Liane Moriarty's Nine Perfect Strangers is a perfect skewering of wellness culture

What does wellness look like? 

If you'd asked me before the coronavirus pandemic, I would have started by railing against the term. Hijacked by Instagrammers, it had come to mean glossy shots of thin, white people obsessed with green juices and the latest overpriced retreat. It probably included a little cultural appropriation here or there (turmeric shots anyone?), and was something that was only available in its social media form to those with wealth and health.

But the pandemic has changed how I think about wellness, and made me embrace the term a little more. Perhaps that's because, as restricted as many of us are in the physical spaces we now have available to us, we've returned to a much more basic, and much more (although still not completely) equal, form of wellness. Now, it encompasses the delights of taking in fresh air, of going out daily in our own neighbourhoods and discovering hidden corners, of hearing the birds sing in the morning instead of the drone of heavy traffic. And it also encompasses the kindness we've both been giving and receiving throughout the pandemic.

The question, though, is whether this definition of wellness will last. Will we continue to embrace this new proximity to nature and each other – good for us physically and mentally – or will we soon return to a wellness culture only accessible to the few?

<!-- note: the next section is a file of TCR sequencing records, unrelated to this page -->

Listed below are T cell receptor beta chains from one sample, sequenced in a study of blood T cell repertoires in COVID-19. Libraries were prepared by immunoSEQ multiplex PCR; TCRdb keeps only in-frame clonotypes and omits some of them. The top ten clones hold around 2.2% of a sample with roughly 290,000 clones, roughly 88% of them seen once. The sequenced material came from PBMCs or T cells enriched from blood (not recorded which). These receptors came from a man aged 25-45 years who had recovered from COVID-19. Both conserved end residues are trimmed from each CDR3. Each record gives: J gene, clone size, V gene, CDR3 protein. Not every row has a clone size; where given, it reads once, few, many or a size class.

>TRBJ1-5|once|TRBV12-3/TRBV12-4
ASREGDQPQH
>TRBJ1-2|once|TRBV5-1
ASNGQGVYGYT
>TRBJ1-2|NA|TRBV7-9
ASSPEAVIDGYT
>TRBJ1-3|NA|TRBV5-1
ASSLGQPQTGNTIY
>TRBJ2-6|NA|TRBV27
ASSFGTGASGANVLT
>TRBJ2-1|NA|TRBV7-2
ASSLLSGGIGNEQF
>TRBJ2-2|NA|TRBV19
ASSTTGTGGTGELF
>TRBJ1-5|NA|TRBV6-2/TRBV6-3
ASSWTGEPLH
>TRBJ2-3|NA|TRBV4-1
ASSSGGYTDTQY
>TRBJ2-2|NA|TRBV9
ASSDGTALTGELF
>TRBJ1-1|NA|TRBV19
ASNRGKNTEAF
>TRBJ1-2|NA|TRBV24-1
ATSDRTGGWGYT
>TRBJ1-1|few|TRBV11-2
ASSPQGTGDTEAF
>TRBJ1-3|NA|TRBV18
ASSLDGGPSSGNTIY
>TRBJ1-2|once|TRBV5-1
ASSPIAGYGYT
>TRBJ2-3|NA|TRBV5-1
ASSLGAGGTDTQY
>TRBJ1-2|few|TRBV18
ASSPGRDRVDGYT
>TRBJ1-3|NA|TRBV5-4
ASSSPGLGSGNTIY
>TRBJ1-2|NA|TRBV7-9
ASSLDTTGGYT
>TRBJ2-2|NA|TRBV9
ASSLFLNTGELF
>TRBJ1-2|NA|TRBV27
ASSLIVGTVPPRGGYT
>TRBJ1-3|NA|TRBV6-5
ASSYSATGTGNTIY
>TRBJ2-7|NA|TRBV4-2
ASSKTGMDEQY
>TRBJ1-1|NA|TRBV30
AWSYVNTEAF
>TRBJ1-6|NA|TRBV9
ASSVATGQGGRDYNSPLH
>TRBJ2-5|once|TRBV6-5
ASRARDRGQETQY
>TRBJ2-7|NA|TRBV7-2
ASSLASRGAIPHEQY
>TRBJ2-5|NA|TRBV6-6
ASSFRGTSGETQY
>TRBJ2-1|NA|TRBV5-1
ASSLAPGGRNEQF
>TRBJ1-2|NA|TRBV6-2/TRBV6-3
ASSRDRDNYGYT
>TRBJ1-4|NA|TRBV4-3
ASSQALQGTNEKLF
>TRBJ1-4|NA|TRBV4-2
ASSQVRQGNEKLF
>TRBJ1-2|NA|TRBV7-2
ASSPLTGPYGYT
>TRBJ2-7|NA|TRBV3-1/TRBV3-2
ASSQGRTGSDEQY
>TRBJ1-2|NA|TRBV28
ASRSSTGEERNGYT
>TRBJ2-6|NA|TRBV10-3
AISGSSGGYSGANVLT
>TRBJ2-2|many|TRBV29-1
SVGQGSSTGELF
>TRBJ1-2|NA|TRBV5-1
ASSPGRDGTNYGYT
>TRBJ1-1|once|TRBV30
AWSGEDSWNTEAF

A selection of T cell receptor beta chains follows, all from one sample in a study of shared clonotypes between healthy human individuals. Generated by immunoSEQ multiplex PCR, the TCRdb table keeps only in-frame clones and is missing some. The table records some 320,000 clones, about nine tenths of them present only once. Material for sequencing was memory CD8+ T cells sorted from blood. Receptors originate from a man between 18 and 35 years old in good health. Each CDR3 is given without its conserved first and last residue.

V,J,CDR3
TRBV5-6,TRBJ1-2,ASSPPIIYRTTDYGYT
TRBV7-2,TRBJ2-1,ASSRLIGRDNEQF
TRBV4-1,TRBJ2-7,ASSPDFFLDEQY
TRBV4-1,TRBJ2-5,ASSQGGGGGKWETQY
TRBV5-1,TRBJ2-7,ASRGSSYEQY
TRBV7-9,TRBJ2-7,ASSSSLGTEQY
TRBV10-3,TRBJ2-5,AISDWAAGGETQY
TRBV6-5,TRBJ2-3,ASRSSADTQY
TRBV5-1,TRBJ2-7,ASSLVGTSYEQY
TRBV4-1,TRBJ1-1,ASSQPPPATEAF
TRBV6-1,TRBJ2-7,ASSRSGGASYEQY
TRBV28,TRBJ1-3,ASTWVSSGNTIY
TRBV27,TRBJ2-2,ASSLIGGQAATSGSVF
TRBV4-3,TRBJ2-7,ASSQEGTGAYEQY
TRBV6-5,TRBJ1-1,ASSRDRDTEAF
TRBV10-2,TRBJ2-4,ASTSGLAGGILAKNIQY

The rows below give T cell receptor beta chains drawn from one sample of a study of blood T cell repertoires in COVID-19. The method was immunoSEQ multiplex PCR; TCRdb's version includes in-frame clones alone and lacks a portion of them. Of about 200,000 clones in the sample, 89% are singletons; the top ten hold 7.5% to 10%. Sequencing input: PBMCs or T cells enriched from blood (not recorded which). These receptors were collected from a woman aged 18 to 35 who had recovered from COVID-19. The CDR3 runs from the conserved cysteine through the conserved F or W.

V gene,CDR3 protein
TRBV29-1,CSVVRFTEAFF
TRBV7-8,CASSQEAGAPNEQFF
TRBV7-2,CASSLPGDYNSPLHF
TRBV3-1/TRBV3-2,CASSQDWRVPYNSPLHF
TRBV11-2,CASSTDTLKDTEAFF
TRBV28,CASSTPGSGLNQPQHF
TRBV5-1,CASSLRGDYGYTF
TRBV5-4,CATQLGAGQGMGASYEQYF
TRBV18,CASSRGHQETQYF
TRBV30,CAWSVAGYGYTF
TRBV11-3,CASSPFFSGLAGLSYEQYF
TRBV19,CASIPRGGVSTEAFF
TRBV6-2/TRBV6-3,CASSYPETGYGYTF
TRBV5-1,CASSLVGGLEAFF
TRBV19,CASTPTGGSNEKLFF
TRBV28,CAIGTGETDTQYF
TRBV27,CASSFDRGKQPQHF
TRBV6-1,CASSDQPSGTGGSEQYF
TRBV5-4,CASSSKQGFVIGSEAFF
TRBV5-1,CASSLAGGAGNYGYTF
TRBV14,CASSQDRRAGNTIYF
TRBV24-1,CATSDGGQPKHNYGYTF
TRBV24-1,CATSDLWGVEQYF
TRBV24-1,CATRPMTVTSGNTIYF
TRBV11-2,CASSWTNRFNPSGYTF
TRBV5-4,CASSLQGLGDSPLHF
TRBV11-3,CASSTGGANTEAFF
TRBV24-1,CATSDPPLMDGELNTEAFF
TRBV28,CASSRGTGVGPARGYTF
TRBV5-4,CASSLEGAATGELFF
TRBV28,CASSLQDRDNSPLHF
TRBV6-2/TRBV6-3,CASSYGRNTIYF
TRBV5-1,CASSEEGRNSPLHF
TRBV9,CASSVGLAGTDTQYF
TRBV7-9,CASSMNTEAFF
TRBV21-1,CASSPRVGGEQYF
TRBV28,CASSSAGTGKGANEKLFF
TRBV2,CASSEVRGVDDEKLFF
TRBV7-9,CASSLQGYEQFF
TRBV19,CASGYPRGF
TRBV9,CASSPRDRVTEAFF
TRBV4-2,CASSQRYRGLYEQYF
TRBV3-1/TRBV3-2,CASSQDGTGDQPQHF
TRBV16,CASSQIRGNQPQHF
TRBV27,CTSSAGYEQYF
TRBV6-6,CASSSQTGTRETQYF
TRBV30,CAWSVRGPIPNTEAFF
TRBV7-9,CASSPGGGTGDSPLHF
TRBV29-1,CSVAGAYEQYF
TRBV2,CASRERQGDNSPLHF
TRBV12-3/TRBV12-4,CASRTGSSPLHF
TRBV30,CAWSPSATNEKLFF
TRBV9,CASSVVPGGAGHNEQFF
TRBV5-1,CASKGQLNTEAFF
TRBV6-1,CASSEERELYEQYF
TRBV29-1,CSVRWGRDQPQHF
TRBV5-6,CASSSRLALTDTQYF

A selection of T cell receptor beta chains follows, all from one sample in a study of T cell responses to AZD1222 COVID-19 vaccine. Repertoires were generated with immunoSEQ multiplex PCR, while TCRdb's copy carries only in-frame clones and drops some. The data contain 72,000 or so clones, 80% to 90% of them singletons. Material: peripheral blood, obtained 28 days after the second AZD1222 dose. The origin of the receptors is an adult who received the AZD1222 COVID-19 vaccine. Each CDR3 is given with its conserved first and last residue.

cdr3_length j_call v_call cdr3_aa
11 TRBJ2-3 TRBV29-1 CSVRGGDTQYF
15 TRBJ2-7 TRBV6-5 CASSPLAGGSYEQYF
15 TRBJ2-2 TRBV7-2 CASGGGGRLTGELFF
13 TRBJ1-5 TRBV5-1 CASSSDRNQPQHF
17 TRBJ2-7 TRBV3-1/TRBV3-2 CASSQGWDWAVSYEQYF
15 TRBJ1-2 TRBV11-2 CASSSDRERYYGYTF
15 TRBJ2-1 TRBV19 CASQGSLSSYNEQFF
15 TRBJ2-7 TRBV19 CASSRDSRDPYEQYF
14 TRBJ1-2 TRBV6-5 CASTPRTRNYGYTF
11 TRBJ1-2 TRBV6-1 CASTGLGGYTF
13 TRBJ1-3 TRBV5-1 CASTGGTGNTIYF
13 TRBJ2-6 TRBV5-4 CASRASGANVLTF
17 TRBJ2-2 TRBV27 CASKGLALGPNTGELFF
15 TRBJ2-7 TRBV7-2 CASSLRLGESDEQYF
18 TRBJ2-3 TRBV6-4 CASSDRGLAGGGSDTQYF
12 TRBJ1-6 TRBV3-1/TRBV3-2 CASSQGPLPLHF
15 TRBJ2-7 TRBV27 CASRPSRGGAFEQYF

For those who hope our new wellness will last, it's time to use Liane Moriarty's Nine Perfect Strangers as our argument for why. Moriarty, the author of Big Little Lies, takes the idea of the luxury retreat – a favourite of lifestyle influencers everywhere – and exposes its weaknesses and its excesses in such a perfect way that you'll never be taken in by those Instagram photos ever again.

The book's central character is Frances, a menopausal romance novelist who acts as our eyes and ears at a health resort outside of Sydney, Australia called Tranquillum House. There, a group of people – some middle-aged, some disillusioned, some grieving – have gathered to transform their lives. They'll do so over the course of a (very expensive) Ten Day Mind and Body Total Transformation Retreat, a retreat that bans alcohol, caffeine, gluten and dairy (i.e. all the fun stuff). They're looked over – not after – at the retreat by Masha, best described as a wellness version of that high school PE teacher you dreaded.

Nine Perfect Strangers contains plenty of elements of drama that aren't realistic (it is fiction, after all), but its skewering of the cult of self-improvement is spot on. Moriarty knows we all, and even I admit this as much as I hate wellness culture, want to buy into the idea of self-improvement. But she also knows that the excesses of the movement can sometimes be ridiculous – from those unrealistic cleanses to the exercise regimes most of us couldn't fit into our yearly routines, yet alone our daily ones.

What Nine Perfect Strangers reminds us of is that it's ok to want to pursue self-improvement, but that we should do it on our terms. It's ok to want to be happier and look better, but we don't need to feel pressured to do so. And in this Covid-19 world, Nine Perfect Strangers illustrates that wellness isn't about fancy retreats and depriving ourselves, it's about inner strength and kindness, both to others and, importantly, to ourselves.

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